Slow Rebuilding Amid Boko Haram Destruction in Nigeria’s Northeasti
    X
    June 29, 2016 6:15 PM
    Military operations have chased Boko Haram out of towns and cities in Nigeria’s northeast since early last year. But it is only recently that people have begun returning to their homes in Adamawa state, near the border with Cameroon, to try to rebuild their lives. For VOA, Chris Stein traveled to the area and has this report.
    Video

    Video Slow Rebuilding Amid Boko Haram Destruction in Nigeria’s Northeast

    Military operations have chased Boko Haram out of towns and cities in Nigeria’s northeast since early last year. But it is only recently that people have begun returning to their homes in Adamawa state, near the border with Cameroon, to try to rebuild their lives. For VOA, Chris Stein traveled to the area and has this report.
    Video

    Video Clinton Leads Trump, But Many Voters Don't Like Either

    In the U.S. presidential race, most recent polls show Democrat Hillary Clinton with a steady lead over Republican Donald Trump as both presumptive party nominees prepare for their party conventions next month. Trump’s disapproval ratings have risen in some recent surveys, but Clinton also suffers from high negative ratings, suggesting both candidates have a lot of work to do to improve their images before the November election. VOA National correspondent Jim Malone has more from Washington.
    Video

    Video New US Ambassador to Somalia Faces Heavy Challenges

    The new U.S. envoy to Somalia, who was sworn into office Monday, will be the first American ambassador to that nation in 25 years. He will take up his post as Somalia faces a number of crucial issues, including insecurity, an upcoming election, and the potential closure of the Dadaab refugee camp in Kenya. VOA’s Jill Craig asked Somalis living in Kenya’s capital city Nairobi how they feel about the U.S. finally installing a new ambassador.
    Video

    Video At National Zoo, Captivating Animal Sculptures Illustrate Tragedy of Ocean Pollution

    The National Zoo in Washington, D.C., is home to about 1,800 animals, representing 300 species. But throughout the summer, visitors can also see other kinds of creatures there. They are larger-than-life animal sculptures that speak volumes about a global issue — the massive plastic pollution in our oceans. VOA's June Soh takes us to the zoo's special exhibit, called Washed Ashore: Art to Save the Sea.
    Video

    Video Baghdad Bikers Defy War with a Roar

    Baghdad is a city of contradictions. War is a constant. Explosions and kidnappings are part of daily life. But the Iraqi capital remains a thriving city, even if a little beat up. VOA's Sharon Behn reports on how some in Baghdad are defying the stereotype of a nation at war by pursuing a lifestyle known for its iconic symbols of rebellion: motorbikes, leather jackets and roaring engines.
    Video

    Video Melting Pot of Immigrants Working to Restore US Capitol Dome

    The American Iron Works company is one of the firms working to renovate the iconic U.S. Capitol Dome. The company employs immigrants of many different cultural and national backgrounds. VOA’s Arman Tarjimanyan has more.
    Video

    Video Testing Bamboo as Building Material

    For thousands of years various species of bamboo - one of the world's most versatile plants - have been used for diverse purposes ranging from food and medicine to textiles and construction. But its use on a large scale is hampered because it's not manufactured to specific standards but grown in the ground. A University of Pittsburgh professor is on track to changing that. VOA’s George Putic reports.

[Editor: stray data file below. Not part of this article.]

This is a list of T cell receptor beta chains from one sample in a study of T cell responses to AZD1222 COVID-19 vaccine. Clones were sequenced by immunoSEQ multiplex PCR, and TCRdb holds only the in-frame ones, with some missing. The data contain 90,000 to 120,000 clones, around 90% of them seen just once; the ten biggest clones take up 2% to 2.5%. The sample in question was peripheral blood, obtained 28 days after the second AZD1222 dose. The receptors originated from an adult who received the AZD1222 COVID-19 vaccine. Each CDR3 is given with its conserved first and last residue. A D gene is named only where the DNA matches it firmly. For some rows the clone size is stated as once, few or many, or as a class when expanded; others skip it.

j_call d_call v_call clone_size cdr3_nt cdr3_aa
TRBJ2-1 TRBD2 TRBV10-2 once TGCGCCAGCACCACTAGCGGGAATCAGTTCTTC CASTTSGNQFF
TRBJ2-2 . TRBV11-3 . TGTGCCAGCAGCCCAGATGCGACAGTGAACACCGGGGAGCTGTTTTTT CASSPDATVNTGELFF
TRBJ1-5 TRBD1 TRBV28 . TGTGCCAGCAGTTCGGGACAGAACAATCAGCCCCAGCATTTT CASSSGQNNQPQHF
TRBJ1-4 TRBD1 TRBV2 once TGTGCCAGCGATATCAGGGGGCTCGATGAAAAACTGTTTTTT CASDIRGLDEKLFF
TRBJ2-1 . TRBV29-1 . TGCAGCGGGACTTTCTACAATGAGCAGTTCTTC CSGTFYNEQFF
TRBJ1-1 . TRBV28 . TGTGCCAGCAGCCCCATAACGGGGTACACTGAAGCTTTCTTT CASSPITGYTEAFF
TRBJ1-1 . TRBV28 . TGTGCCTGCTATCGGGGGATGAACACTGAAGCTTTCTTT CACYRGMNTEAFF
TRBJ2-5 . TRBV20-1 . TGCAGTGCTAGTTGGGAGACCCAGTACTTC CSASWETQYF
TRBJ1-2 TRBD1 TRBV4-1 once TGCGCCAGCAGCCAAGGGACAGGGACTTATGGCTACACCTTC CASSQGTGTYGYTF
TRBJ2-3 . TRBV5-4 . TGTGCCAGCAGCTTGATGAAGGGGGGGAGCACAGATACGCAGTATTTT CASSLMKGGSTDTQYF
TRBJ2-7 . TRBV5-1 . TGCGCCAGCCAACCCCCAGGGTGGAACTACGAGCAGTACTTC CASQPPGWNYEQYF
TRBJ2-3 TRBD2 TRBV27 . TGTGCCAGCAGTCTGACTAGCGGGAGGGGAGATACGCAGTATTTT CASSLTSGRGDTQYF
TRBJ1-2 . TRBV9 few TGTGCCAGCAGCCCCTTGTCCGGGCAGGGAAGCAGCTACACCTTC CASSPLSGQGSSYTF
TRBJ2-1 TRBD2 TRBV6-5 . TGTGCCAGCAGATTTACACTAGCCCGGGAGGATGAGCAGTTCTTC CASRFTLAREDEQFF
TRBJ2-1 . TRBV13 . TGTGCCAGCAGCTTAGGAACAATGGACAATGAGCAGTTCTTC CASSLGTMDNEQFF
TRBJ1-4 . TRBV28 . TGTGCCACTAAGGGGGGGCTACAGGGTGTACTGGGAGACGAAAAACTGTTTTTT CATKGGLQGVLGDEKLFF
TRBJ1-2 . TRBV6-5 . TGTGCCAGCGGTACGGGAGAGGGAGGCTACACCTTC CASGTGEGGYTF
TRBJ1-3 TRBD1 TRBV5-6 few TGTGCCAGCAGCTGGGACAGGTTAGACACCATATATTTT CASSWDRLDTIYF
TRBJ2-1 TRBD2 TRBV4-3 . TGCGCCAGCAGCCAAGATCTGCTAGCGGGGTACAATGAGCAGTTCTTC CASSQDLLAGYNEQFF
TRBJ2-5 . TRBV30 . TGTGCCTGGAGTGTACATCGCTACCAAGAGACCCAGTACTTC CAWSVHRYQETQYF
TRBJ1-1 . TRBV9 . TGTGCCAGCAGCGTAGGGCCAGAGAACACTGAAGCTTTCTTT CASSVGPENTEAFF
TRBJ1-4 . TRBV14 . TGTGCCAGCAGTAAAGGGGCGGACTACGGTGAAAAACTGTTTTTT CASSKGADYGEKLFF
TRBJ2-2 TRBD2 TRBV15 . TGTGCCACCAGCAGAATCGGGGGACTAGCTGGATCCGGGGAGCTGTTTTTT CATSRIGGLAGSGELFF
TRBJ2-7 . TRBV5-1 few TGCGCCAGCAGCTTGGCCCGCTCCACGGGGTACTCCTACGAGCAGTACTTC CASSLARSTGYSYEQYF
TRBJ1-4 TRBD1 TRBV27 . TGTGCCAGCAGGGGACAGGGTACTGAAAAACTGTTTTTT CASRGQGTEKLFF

Video

    Video Orphanage in Iraqi City Houses Kids Who Lost their Parents to Attacks by IS

    An orphanage in Iraqi Kurdistan has become home to scores of Yazidi children who lost their parents after Islamic State militants took over Sinjar in Iraq’s Nineveh Province in 2014. Iraqi Kurdish forces backed by the U.S. airstrikes have since recaptured Sinjar but the need for the care provided by the orphanage continues. VOA’s Kawa Omar filed this report narrated by Rob Raffaele.
    Video

    Video Re-Opening Old Wounds in a Bullet-Riddled Cultural Landmark

    A cultural landmark before Lebanon’s civil war transformed it into a nest of snipers, Beirut’s ‘Yellow House’ is once again set to play a crucial role in the city.  Built in a neo-Ottoman style in the 1920s, in September it is set to be re-opened as a ‘memory museum’ - its bullet-riddled walls and bunkered positions overlooking the city’s notorious ‘Green Line’ maintained for posterity. John Owens reports from Beirut.
    Video

    Video Brexit Resounds in US Presidential Contest

    Britain’s decision to leave the European Union is resounding in America’s presidential race. As VOA’s Michael Bowman reports, Republican presumptive nominee Donald Trump sees Britain’s move as an affirmation of his campaign’s core messages, while Democrat Hillary Clinton sees the episode as further evidence that Trump is unfit to be president.
    Video

    Video NASA Juno Spacecraft, Nearing Jupiter, to Shed Light on Gas Giant

    After a five-year journey, the spacecraft Juno is nearing its destination, the giant planet Jupiter, where it will enter orbit and start sending data back July 4th. As Mike O'Sullivan reports from Pasadena, California, the craft will pierce the veil of Jupiter's dense cloud cover to reveal its mysteries.
    Video

    Video Orlando Shooting Changes Debate on Gun Control

    It’s been nearly two weeks since the largest mass shooting ever in the United States. Despite public calls for tighter gun control laws, Congress is at an impasse. Democratic lawmakers resorted to a 1960s civil rights tactic to portray their frustration. VOA’s Carolyn Presutti explains how the Orlando, Florida shooting is changing the debate.

    Special Report

    Adrift The Invisible African Diaspora